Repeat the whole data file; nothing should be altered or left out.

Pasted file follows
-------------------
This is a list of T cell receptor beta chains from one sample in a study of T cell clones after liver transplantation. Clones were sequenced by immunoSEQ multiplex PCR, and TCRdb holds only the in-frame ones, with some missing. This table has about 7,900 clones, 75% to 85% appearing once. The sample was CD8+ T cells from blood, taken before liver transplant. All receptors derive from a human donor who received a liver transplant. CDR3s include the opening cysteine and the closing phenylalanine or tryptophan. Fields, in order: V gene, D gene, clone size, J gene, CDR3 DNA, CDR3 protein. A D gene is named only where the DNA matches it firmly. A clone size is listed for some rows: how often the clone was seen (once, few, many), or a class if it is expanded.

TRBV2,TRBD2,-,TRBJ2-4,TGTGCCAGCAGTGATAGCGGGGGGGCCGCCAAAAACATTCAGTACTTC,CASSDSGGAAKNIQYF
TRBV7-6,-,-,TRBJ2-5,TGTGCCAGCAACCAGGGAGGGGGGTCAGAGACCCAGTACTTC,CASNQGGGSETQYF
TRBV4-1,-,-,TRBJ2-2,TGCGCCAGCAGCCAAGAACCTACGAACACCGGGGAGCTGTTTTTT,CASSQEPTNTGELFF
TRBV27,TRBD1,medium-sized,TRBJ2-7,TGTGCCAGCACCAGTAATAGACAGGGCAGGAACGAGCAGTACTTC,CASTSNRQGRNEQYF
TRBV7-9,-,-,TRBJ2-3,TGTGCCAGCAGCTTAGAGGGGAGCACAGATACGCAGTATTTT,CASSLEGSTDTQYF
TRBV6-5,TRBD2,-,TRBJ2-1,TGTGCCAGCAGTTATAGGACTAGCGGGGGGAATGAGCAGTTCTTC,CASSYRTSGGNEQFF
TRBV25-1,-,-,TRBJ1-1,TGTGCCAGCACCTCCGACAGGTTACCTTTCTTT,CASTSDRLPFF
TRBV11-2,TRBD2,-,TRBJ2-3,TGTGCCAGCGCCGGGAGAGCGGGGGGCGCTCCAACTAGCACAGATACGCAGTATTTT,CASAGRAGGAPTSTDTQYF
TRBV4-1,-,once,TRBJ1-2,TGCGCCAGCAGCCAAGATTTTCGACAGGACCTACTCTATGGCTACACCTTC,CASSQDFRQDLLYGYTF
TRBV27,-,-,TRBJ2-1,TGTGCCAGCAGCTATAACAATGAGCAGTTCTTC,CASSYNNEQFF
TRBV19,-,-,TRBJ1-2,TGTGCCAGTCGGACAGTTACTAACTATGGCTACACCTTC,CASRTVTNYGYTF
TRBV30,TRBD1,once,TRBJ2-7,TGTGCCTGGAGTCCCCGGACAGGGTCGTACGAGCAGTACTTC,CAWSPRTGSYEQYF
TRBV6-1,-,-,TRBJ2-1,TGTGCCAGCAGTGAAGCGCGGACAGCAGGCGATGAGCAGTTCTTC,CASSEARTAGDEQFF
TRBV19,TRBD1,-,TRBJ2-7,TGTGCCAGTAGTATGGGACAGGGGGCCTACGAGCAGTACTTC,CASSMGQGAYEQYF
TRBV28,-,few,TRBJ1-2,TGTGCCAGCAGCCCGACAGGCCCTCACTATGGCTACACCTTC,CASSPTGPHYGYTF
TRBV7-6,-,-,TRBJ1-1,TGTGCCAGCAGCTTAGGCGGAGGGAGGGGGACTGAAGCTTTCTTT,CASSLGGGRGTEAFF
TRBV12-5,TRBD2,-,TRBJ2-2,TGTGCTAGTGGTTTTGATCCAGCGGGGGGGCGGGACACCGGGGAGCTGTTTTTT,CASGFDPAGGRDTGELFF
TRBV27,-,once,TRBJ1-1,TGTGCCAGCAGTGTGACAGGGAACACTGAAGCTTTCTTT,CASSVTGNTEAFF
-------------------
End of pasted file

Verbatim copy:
This is a list of T cell receptor beta chains from one sample in a study of T cell clones after liver transplantation. Clones were sequenced by immunoSEQ multiplex PCR, and TCRdb holds only the in-frame ones, with some missing. This table has about 7,900 clones, 75% to 85% appearing once. The sample was CD8+ T cells from blood, taken before liver transplant. All receptors derive from a human donor who received a liver transplant. CDR3s include the opening cysteine and the closing phenylalanine or tryptophan. Fields, in order: V gene, D gene, clone size, J gene, CDR3 DNA, CDR3 protein. A D gene is named only where the DNA matches it firmly. A clone size is listed for some rows: how often the clone was seen (once, few, many), or a class if it is expanded.

TRBV2,TRBD2,-,TRBJ2-4,TGTGCCAGCAGTGATAGCGGGGGGGCCGCCAAAAACATTCAGTACTTC,CASSDSGGAAKNIQYF
TRBV7-6,-,-,TRBJ2-5,TGTGCCAGCAACCAGGGAGGGGGGTCAGAGACCCAGTACTTC,CASNQGGGSETQYF
TRBV4-1,-,-,TRBJ2-2,TGCGCCAGCAGCCAAGAACCTACGAACACCGGGGAGCTGTTTTTT,CASSQEPTNTGELFF
TRBV27,TRBD1,medium-sized,TRBJ2-7,TGTGCCAGCACCAGTAATAGACAGGGCAGGAACGAGCAGTACTTC,CASTSNRQGRNEQYF
TRBV7-9,-,-,TRBJ2-3,TGTGCCAGCAGCTTAGAGGGGAGCACAGATACGCAGTATTTT,CASSLEGSTDTQYF
TRBV6-5,TRBD2,-,TRBJ2-1,TGTGCCAGCAGTTATAGGACTAGCGGGGGGAATGAGCAGTTCTTC,CASSYRTSGGNEQFF
TRBV25-1,-,-,TRBJ1-1,TGTGCCAGCACCTCCGACAGGTTACCTTTCTTT,CASTSDRLPFF
TRBV11-2,TRBD2,-,TRBJ2-3,TGTGCCAGCGCCGGGAGAGCGGGGGGCGCTCCAACTAGCACAGATACGCAGTATTTT,CASAGRAGGAPTSTDTQYF
TRBV4-1,-,once,TRBJ1-2,TGCGCCAGCAGCCAAGATTTTCGACAGGACCTACTCTATGGCTACACCTTC,CASSQDFRQDLLYGYTF
TRBV27,-,-,TRBJ2-1,TGTGCCAGCAGCTATAACAATGAGCAGTTCTTC,CASSYNNEQFF
TRBV19,-,-,TRBJ1-2,TGTGCCAGTCGGACAGTTACTAACTATGGCTACACCTTC,CASRTVTNYGYTF
TRBV30,TRBD1,once,TRBJ2-7,TGTGCCTGGAGTCCCCGGACAGGGTCGTACGAGCAGTACTTC,CAWSPRTGSYEQYF
TRBV6-1,-,-,TRBJ2-1,TGTGCCAGCAGTGAAGCGCGGACAGCAGGCGATGAGCAGTTCTTC,CASSEARTAGDEQFF
TRBV19,TRBD1,-,TRBJ2-7,TGTGCCAGTAGTATGGGACAGGGGGCCTACGAGCAGTACTTC,CASSMGQGAYEQYF
TRBV28,-,few,TRBJ1-2,TGTGCCAGCAGCCCGACAGGCCCTCACTATGGCTACACCTTC,CASSPTGPHYGYTF
TRBV7-6,-,-,TRBJ1-1,TGTGCCAGCAGCTTAGGCGGAGGGAGGGGGACTGAAGCTTTCTTT,CASSLGGGRGTEAFF
TRBV12-5,TRBD2,-,TRBJ2-2,TGTGCTAGTGGTTTTGATCCAGCGGGGGGGCGGGACACCGGGGAGCTGTTTTTT,CASGFDPAGGRDTGELFF
TRBV27,-,once,TRBJ1-1,TGTGCCAGCAGTGTGACAGGGAACACTGAAGCTTTCTTT,CASSVTGNTEAFF